Broad-scale responses to vegetative structure are most complex for migratory species. Birds, however, are the richest group of vertebrates and must be accommodated. The general model of bird response proposed by Bunnell et al. (2005) uses migratory categories as its major feature, and predicted the direction of response accurately in about 70% of cases for the few species that could then be tested. We will refine that model in a fashion that should allow prediction of: changes in arrival and departure dates, changes in numbers over-wintering, range expansion, shifts in relative density within the province, and dates of clutch initiation. A major goal of this project is to refine the model of general response and to test it over a broad range of bird species. That model makes predictions based largely on temperature. An obvious extension facilitated within this project is to include moisture more directly and to incorporate anticipated changes in vegetation structure.

As the richest group of vertebrates, birds again provide the most fertile opportunities for testing: some species are strongly associated with hardwoods, others with conifers, some are near-obligate shrub nesters, others strongly associated with grasslands or with wetlands of different forms. The links between climate, the moisture balance-vegetation data base, and vertebrates is strong. Although the first tests among vertebrates will be made using bird species, there are clear extensions to amphibians, some reptiles and mammals as well. The approach provides the
potential to relate the response of the biota to changes in moisture and temperature resulting from climate change in general.

The future distribution and abundance of vegetation and selected vertebrate species (initially birds) will be derived from projected climate and displayed on maps. The maps will show the character and extent of likely changes and help reveal potential impacts on silvicultural practices, and provide insight into adaptations to these for sustaining efficient forestry, and biodiversity. The magnitude, rate and location of change can help guide the choice and location of proactive measures to help sustain biodiversity.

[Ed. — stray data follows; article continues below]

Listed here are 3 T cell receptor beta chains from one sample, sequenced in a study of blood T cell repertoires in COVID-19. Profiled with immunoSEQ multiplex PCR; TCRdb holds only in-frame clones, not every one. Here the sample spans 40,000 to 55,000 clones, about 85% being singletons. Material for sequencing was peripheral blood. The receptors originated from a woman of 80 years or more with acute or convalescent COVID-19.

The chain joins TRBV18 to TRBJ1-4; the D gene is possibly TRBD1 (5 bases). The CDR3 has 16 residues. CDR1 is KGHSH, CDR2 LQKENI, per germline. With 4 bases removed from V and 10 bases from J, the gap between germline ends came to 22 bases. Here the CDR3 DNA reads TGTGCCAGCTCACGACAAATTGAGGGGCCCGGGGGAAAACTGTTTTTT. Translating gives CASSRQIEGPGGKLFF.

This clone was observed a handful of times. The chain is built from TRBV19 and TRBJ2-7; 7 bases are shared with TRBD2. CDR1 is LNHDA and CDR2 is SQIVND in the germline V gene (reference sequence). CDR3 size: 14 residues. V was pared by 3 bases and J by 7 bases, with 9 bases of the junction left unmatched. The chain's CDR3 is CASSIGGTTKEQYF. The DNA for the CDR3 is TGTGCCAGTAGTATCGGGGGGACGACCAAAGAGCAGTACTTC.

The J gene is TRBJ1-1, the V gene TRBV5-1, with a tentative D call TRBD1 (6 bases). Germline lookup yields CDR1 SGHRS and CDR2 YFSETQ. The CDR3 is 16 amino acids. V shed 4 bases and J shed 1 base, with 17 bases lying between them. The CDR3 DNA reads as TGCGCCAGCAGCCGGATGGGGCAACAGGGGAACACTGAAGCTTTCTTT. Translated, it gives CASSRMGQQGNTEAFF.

Bunnell F.L. et al. 1999. Managing to sustain vertebrate richness in forests of the Pacific Northwest: relationships within stands. Environmental Reviews. ? Bunnell, F.L., K. A. Squires, M. I Preston, and R. W. Campbell. 2005. Towards a general model of avian response to climate change. Pp. 59-70 In Implications of climate change in BCs southern interior forests. Columbia Mountains Institute of Applied Ecology. URL: http://www.cmiae.org/pdf/ImpofCCinforestsfinal.pdf
? Hamman, A., and T. Wang 2006. Potential effects of climate change on ecosystem and tree species distribution in British Columbia. Ecology 87: 2773-2786. ? Hebda, R.J. 1997. Impact of climate change on biogeoclimatic zones of British Columbia. In Taylor, E. and B. Taylor. Responding to Global Climate Change in British Columbia and Yukon: Volume 1 of the Canada Country Study: Climate Impacts and Adaptation. Environment Canada and British Columbia Min. of Environment, Lands and Parks. Vancouver and Victoria. pp 13:1-15. ? Stephenson, N.L. 1990. Climate controls of vegetation distribution: the role of water balance. The American Naturalist. 135 (5): 649-670.
Related projects:  FSP_Y102120FSP_Y113120

    Deliverables:

Executive summary (41Kb)
Progress report - Assessment of vulnerability of wetlands to climate change (0.3Mb)
Progress report - Associations of vertebrates with broad habitat types (0.1Mb)

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Updated April 29, 2011